That's my baby. He can be all four seasons in one day.

13 comments:

Niksmom said...

Aw, happy birthday to Bud! Hope it was a good one in spite of the rapid change of seasons. :-)

Christa said...

Happy Birthday, Bud! We can't wait to hear about your adventures with the banjo (being a banjo-playing household ourselves.)

Ah, those developmental seasons. Ben's day yesterday included these cultural artifacts (all equally beloved): Harry Potter, Goodnight Gorilla, Batman, My Friends Tigger and Pooh.

MOM-NOS said...

Christa, that's so funny - just this week Bud asked me where his copy of Goodnight Gorilla was. I haven't seen it in years.

I sometimes wonder if he'll always be like this with his interests - always adding on, but never subtracting.

trydefyinggravity said...

Happy Birthday to you both. The number line and the seasons analogies are two perfect ways to describe the spectrum.
Just last week, the temp outside here was warm enough to require the air conditioning on, then cold enough to think about needing the heat. And it was the same outside as well :-)
alysia

Lydia said...

When you mentioned spectrums related to autism, the one I first thought of was the anxiety spectrum. But then, I would...

I'm a LOT like Bud regarding the fragmented development. In my apartment you'll find Skippyjon Jones, American Girl dolls, puzzles, Martha Speaks on TV, both child and adult Bible studies... okay, looking around, I can't find much adult-like stuff, but does the fact that I live alone now count?

adiaryofamom said...

a very happy birthday to your incredible boy - all more beautiful for the seasons.

Drama Mama said...

Happy Birthday, dearest Bud! Do you even know how long you've inspired me, dearest one?

I love this, MOM. I, too, think of my kid - and students - on a number line. Sometimes it's a blip, sometimes it's a rock and a roll between the numbers.

It's never dull.

I love his bday choices. He reminds me of someone else I know, who, the other day was flipping between Howard Zinn and her sister's slim volume of Pinkalicious, thumb serving as bookmark for each book.

Dani G said...

Yes, I can completely relate to this. I think that's where so much stress comes from. I never really know what she's gonna be like or what to expect. In fact, she can have a great morning, a really rough and "off" afternoon and then back up and a great night. It's so variable.

It's like walking on eggshells sometimes.

Professor Mother said...

Happy Birthday- to you and Bud! My husband always says how birthdays are also about becoming a parent- I was the one who GAVE birth.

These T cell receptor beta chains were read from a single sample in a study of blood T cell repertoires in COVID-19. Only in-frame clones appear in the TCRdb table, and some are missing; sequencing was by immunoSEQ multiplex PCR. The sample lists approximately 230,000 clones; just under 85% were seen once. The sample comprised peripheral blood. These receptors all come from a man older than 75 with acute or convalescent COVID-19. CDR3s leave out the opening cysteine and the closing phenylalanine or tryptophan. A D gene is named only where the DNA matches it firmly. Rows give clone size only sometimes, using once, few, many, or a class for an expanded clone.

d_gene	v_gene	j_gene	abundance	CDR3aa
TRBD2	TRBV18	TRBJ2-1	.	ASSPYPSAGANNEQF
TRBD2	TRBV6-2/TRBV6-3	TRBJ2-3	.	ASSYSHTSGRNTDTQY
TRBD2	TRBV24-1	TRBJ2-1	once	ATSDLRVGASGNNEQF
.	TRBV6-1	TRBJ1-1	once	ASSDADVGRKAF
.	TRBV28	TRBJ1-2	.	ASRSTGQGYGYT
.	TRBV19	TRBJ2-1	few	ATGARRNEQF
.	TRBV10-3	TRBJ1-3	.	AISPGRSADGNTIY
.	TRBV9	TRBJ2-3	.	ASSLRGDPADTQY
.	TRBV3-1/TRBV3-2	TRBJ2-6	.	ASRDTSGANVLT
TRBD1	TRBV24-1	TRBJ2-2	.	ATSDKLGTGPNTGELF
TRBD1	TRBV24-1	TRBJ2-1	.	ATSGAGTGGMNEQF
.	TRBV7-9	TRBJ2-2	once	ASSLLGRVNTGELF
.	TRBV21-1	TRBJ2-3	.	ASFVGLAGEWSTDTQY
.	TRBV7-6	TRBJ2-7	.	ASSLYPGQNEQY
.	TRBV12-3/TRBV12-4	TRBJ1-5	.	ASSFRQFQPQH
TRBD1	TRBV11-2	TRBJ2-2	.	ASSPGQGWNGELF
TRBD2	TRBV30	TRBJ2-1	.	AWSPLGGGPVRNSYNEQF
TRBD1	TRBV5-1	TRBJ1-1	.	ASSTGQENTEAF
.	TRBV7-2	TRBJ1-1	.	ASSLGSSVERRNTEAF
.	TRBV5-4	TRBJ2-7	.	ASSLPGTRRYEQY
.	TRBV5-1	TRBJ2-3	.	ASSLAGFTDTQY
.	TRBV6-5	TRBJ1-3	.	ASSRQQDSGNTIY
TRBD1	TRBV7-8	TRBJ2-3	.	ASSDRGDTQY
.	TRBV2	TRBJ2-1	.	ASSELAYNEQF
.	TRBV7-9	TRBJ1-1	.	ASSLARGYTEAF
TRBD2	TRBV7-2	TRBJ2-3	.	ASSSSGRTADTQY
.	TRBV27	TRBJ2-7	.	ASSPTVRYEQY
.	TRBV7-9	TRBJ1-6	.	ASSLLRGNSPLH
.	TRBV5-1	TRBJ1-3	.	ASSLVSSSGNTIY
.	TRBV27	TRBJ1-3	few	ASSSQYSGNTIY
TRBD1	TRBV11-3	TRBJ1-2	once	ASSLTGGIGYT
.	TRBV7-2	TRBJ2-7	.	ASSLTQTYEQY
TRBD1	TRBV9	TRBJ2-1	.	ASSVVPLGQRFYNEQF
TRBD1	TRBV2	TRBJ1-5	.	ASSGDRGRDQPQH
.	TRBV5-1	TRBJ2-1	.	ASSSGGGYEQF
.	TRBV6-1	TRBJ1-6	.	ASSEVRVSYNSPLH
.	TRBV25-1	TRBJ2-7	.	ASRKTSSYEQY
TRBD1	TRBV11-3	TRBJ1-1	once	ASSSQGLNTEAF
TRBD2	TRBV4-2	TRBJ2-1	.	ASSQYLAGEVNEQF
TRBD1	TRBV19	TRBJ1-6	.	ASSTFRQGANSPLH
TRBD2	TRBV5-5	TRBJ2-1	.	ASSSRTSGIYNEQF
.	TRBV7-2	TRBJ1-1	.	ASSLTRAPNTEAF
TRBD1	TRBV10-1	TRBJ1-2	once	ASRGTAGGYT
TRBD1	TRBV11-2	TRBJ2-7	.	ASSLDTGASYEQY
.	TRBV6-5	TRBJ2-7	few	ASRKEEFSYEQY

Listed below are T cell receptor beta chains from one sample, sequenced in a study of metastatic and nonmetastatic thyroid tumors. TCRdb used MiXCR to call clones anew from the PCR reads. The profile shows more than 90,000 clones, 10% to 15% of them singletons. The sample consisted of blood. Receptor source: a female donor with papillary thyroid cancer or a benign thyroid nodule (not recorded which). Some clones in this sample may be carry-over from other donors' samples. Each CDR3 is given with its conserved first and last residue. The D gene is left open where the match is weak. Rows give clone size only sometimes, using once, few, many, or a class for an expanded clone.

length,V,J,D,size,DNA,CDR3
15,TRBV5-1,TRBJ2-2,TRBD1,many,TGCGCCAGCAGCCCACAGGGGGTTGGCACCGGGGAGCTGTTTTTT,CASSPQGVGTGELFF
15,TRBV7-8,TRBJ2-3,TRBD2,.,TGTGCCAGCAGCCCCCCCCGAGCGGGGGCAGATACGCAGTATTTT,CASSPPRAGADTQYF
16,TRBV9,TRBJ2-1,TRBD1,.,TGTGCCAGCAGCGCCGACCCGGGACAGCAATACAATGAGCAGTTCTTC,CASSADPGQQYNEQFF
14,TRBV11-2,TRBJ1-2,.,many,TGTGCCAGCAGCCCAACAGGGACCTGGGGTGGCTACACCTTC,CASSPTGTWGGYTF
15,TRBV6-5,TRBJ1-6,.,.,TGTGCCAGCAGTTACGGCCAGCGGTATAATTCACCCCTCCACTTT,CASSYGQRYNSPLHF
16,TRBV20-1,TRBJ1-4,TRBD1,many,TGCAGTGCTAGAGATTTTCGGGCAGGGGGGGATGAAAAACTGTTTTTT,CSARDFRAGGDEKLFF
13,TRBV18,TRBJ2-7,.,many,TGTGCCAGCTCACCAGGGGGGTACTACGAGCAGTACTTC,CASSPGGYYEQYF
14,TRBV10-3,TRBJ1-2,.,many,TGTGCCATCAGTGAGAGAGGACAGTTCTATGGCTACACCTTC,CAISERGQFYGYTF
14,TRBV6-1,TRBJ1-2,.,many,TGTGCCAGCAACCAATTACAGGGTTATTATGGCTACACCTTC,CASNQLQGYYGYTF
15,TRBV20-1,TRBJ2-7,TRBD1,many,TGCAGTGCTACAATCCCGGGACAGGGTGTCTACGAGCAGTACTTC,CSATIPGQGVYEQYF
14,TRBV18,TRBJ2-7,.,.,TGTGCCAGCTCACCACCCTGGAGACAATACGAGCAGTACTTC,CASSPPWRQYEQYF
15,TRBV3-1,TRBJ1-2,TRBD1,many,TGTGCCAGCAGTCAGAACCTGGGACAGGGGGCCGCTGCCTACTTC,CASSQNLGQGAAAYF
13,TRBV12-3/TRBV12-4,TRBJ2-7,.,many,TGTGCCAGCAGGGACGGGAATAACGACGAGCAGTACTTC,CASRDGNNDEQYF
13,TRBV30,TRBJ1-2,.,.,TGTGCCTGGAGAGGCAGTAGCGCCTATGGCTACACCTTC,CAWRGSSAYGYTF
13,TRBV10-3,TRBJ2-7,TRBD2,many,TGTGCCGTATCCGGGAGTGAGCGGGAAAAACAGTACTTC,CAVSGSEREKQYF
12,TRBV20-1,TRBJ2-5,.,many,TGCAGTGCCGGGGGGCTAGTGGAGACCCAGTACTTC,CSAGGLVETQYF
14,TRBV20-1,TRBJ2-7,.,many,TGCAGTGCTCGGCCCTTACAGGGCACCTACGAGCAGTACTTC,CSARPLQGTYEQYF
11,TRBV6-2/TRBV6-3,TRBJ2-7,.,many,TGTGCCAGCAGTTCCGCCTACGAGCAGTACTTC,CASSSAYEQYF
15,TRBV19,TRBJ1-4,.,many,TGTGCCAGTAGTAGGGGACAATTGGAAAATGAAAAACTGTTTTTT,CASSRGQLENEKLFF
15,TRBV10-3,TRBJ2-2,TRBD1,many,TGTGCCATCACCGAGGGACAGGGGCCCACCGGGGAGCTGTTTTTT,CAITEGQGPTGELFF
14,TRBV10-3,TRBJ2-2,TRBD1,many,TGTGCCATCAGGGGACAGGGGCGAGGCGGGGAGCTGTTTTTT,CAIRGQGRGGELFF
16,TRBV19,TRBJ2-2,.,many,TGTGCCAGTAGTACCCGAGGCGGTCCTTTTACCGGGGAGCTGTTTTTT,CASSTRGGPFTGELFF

I agree with Dani G- the changing temperatures is what leads to stress. If I could count on consistency, I think it might be easier...

so many shades- so many spectrums.

Anonymous said...

My son, age 7, has a lot of anxiety about giving up his kid stuff. He's already wanting to add but never subtract. We are still fairly new to the spectrum, so we are working on his anxiety in general but I worry I have a mini hoarder on my hands.

KAL said...

Happy Birthday, Bud :) And to you, MOM!

kim mccafferty said...

Happy Birthday to Bud, and what an insightful teacher!

a dad said...

Hi, I just found your blog recently. This post reminded me of some of the habits of my 5 and a half year old autistic daughter. She tends to prefer television geared toward pre-schoolers, though she likes being read to from books from a wide range of age-levels. (She can't really "read" for herself, at least not yet.) I do worry about age appropriateness. Maybe I shouldn't. I'm okay with her being a a year or two behind, but I fear that I'd have some trouble accepting her being stuck at a pre-school level at 10 or 11.

However, she has grown bored with some interests. She had been a fan of Winnie the Pooh, Leap Frog dvds, and other things. Very rarely does she express an interest in revisting these things. I say that with some regret because she recently passed out of a PBS Kids phase. My personal view is that PBS children's shows are profoundly overrated for their educational value; though I admit they are marginally educational than the Nick jr programming she prefers now.